The horse exploded as I threw my leg up over his back.
He bolted and lit into bucking. I had one foot in the stirrup whilst the other dangled free. Meanwhile, the reins were slack and useless. My body slammed against the saddle-horn three times. The first two blows broke my pelvis, while the third tore my bladder open.
The fourth buck shot me off his backside from about three metres in the air and I landed hard on the ground. I narrowly missed a tree trunk by one centimetre with my helmet covered head. It was then I realized I couldn't get up. The horse, now subdued, watched me from a short distance and nibbled on the turf. I cussed at him.
My riding partner Val was delayed, so I dragged myself across the cratered field, over to the neighbours’ property. I grabbed onto handfuls of grass and inched my way towards them. Miraculously, the men outside heard my cries over a diesel engine.
A man named Andy, and his twin teenage boys, hopped the fence and ran towards me. Andy called 911 and reassured me in a soft voice. He touched my arm gently when I tried to get up or writhed around. His son tucked a sweater under my head.
Val appeared shortly thereafter and prayed out loud for me, which was comforting, from one Christian to another.
I could hear ambulance sirens wailing up the driveway, announcing help had arrived. The three men and Val assisted the paramedics with my stretcher. Once I stabilized, they carted me off to Kelowna General Hospital.
The trauma team was waiting. I was whisked away to undergo a CT scan to find out the extent of my injuries. Then I had a vascular embolization procedure to repair the broken veins, and they gave me two units of blood.
During that time, I believe I died and came back. The medical equipment alarms rang out and everything suddenly went black. At that time I heard the creepy voice of the Enemy, telling me I was dead, a goner, finished… I gasped and regained consciousness saying Psalm 23; 4 out loud and called upon Jesus, the great physician, to help me. Next I raised my arms up and softly whispered an old hymn. I recall the medical team staring in disbelief. This spiritual battle was bona fide, as I could feel the icy hands of death reaching across the abyss.
It would be an uphill, nine-week battle from there on in.
I spent the next three agonizing days in the critical care unit, with skilled nurses and doctors who worked diligently to remove blood clots which formed in my bladder and I was flushed out with an irrigation line, with many tubes coming out of both arms and my nose. They syringed out the coagulates. I screamed and shrieked in agony, sounding like a wounded animal.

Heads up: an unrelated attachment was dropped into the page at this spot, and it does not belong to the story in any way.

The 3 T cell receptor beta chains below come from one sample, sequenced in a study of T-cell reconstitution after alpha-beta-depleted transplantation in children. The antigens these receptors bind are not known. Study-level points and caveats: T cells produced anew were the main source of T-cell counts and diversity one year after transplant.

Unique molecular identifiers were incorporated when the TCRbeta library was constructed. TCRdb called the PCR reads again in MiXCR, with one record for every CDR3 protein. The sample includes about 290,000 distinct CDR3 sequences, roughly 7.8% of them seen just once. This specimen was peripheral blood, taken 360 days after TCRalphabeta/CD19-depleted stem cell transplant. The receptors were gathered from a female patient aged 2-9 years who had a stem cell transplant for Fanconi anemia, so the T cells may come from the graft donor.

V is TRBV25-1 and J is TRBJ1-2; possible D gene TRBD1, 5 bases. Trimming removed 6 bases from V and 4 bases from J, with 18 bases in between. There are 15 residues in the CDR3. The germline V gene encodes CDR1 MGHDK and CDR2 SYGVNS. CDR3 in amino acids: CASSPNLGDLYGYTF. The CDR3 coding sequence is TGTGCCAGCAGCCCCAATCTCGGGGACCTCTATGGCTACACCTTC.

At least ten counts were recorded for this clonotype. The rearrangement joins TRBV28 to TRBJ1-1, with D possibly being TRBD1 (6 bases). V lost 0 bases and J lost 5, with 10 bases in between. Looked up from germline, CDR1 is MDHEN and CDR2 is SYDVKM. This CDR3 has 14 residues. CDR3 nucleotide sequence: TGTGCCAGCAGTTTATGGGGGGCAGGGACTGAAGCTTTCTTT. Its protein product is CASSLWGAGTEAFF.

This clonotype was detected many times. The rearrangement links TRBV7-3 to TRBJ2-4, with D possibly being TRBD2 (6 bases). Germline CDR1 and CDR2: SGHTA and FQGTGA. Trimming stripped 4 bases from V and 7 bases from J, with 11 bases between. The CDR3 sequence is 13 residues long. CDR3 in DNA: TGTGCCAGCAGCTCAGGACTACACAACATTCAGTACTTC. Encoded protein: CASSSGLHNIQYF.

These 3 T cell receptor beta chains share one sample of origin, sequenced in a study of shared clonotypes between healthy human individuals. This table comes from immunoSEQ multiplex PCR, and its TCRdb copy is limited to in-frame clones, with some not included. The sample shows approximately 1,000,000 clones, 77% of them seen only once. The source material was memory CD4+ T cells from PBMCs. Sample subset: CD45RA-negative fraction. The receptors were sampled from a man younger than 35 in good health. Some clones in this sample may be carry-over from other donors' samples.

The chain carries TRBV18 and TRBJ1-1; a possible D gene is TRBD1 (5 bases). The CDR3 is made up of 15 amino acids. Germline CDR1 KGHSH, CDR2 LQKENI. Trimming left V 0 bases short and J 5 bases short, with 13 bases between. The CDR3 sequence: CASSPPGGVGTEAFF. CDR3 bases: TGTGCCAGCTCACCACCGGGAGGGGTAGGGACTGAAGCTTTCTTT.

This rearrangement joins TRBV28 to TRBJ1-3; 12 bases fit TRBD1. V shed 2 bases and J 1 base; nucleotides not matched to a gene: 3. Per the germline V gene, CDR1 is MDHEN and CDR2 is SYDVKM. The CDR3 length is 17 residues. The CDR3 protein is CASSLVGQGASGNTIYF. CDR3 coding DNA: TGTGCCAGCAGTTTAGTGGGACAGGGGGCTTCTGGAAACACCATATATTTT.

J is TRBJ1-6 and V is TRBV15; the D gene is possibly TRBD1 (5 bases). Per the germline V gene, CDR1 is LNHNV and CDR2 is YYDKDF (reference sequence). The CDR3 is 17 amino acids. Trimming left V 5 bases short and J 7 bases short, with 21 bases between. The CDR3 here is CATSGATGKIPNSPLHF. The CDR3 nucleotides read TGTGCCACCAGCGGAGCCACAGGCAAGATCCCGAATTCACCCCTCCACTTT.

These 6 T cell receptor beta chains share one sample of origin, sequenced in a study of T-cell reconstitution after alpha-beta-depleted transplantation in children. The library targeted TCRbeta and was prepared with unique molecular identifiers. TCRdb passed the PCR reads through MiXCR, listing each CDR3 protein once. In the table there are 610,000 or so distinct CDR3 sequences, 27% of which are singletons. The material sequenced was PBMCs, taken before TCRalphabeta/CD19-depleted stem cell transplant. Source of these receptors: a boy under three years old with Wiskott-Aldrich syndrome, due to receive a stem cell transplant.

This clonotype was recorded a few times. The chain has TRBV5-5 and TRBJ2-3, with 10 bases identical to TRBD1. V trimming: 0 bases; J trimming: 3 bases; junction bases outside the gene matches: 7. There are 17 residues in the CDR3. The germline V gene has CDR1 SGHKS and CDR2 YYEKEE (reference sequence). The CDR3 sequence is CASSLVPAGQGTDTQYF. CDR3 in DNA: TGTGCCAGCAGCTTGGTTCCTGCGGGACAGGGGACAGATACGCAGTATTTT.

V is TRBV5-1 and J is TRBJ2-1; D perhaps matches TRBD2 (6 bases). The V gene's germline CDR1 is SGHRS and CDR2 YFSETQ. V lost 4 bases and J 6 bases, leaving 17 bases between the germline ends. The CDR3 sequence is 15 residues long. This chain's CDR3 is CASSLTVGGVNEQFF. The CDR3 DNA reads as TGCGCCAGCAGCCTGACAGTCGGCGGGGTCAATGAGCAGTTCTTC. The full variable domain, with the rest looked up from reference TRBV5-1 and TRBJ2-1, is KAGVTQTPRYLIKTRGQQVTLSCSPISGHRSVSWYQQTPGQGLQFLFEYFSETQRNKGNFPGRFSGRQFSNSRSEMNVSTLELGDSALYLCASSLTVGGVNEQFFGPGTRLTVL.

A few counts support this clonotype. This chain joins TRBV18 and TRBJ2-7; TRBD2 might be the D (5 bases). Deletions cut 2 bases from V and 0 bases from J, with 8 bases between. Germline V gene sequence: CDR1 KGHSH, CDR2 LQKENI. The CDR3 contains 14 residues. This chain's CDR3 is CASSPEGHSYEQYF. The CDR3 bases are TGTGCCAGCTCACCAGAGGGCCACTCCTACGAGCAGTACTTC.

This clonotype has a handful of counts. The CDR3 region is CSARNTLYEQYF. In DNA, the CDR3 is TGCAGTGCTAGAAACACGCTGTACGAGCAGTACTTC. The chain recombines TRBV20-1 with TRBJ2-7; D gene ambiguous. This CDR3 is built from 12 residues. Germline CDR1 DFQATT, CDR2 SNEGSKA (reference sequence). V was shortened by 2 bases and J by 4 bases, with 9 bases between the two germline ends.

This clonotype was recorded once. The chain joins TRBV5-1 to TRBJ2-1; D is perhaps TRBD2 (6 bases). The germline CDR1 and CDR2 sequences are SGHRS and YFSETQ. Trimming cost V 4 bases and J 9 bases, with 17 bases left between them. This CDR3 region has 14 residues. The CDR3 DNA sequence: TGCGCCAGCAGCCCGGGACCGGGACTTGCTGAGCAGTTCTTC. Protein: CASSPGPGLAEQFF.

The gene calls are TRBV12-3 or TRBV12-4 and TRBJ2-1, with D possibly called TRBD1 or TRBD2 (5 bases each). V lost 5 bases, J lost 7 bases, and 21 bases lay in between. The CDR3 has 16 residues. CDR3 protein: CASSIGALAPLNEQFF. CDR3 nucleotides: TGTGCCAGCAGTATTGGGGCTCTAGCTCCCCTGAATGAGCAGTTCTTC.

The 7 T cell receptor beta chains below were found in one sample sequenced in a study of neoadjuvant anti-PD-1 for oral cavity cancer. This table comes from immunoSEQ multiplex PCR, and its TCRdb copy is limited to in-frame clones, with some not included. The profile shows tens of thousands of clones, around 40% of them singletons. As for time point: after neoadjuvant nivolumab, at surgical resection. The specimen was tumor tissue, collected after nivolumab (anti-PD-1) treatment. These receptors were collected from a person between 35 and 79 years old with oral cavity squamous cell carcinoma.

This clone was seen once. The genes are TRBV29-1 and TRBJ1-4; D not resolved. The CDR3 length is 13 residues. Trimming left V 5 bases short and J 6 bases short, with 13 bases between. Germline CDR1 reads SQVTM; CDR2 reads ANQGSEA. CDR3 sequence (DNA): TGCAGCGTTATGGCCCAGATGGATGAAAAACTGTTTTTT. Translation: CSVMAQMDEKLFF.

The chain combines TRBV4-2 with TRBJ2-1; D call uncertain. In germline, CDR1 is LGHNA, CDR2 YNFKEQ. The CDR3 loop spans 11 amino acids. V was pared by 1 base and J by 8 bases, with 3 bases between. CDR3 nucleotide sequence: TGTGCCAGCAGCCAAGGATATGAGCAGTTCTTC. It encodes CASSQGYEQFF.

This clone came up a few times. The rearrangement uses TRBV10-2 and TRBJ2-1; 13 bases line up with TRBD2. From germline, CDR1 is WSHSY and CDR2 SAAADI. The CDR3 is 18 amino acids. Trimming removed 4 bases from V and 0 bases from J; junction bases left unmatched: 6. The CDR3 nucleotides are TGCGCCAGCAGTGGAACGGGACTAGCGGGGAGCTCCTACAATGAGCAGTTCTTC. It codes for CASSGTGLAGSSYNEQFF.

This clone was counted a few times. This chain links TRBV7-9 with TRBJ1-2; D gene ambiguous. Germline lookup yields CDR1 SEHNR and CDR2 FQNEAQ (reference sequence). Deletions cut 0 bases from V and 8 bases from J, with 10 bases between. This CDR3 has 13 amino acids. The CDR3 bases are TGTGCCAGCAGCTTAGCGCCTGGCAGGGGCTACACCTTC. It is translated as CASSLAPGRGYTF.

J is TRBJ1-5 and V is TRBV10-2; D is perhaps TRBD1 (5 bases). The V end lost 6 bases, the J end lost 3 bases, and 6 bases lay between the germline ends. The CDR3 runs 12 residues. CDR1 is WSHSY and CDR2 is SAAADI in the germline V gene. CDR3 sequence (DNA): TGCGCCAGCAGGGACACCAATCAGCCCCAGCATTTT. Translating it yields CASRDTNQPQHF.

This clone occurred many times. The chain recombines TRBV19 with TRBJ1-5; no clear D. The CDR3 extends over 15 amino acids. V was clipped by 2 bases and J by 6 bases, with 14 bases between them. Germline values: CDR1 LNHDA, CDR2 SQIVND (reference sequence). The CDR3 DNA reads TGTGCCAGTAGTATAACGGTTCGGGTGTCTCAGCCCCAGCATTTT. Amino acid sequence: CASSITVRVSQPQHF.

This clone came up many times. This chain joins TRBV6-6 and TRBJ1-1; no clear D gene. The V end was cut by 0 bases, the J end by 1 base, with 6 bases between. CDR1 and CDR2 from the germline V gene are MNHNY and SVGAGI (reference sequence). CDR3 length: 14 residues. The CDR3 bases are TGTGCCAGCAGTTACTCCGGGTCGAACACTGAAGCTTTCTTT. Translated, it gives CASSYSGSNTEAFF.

There were times I wanted to pass away and prayed silently: “Into your hands, Father, I commit my spirit.” But death did not come. My husband, Len, saw a defeated look on my face and begged me: “Please Doreen, don’t give up.”
“Your daughter Candace is on her way,” he told me, “Just hang in there.”
I thought to myself I had better not perish before she gets here.
Once Candace arrived and held my hand, I knew I had to fight the grim reaper, who was dogging my every breath.
Two surgeries followed simultaneously. On Sept. 29 an orthopedic surgeon mended my broken pelvis with a plate and pins, while a urologist patched up my lacerated bladder. Six days later, they had to re-open me up to fix another tear. I had sprung a leak out of a suture. I then developed an infection, abdominal sepsis and was on antibiotics for weeks.
When the intravenous failed because of collapsing veins, they inserted a picc line which was a hose that snaked through my upper arm, down into my chest. It then pumped the antibiotics directly towards my heart.
During this ordeal I was blown away by the kindness I received from Christian brothers and sisters and strangers with no religious affiliations.
It was five years on Sept. 21 since that awful accident. I suffered the following injuries;
1) Extreme blunt force trauma—the sixth leading cause of death world-wide.
2) Open book pelvic break—A morbid injury which is frequently lethal from 5% to 50% historically and increases with pelvic sepsis, and falling from a height. Modern advances in trauma care, however, have decreased those numbers significantly.
3) Traumatic bladder injury—60% mortality when combined with extra peritoneal rupture and 17% during surgery, with poor long-term prognosis.
4) Retroperitoneal hematoma—All internal organs bleeding and bruised; 18% to 60% expire.
5) Abdominal sepsis—72% fatal and only about 30% survive the first year after hospitalization.
I am no mathematician but I can say my chances of survival were slim. I’d love to know statistically what my odds were.
Five-years-later, I am doing remarkably well, but I have a new normal. I walk the Rail Trail with my husband regularly and the exercise has improved my mobility and well-being.
We re-homed the horse shortly after the accident so he could receive rehabilitative training. Now I only ride the carousel variety (of horse) and feel much safer that way.
Without a skilled trauma team at KGH and my faith in God, I wouldn’t have made it.
I now count each day as a blessing.
This article is written by or on behalf of an outsourced columnist and does not necessarily reflect the views of Castanet.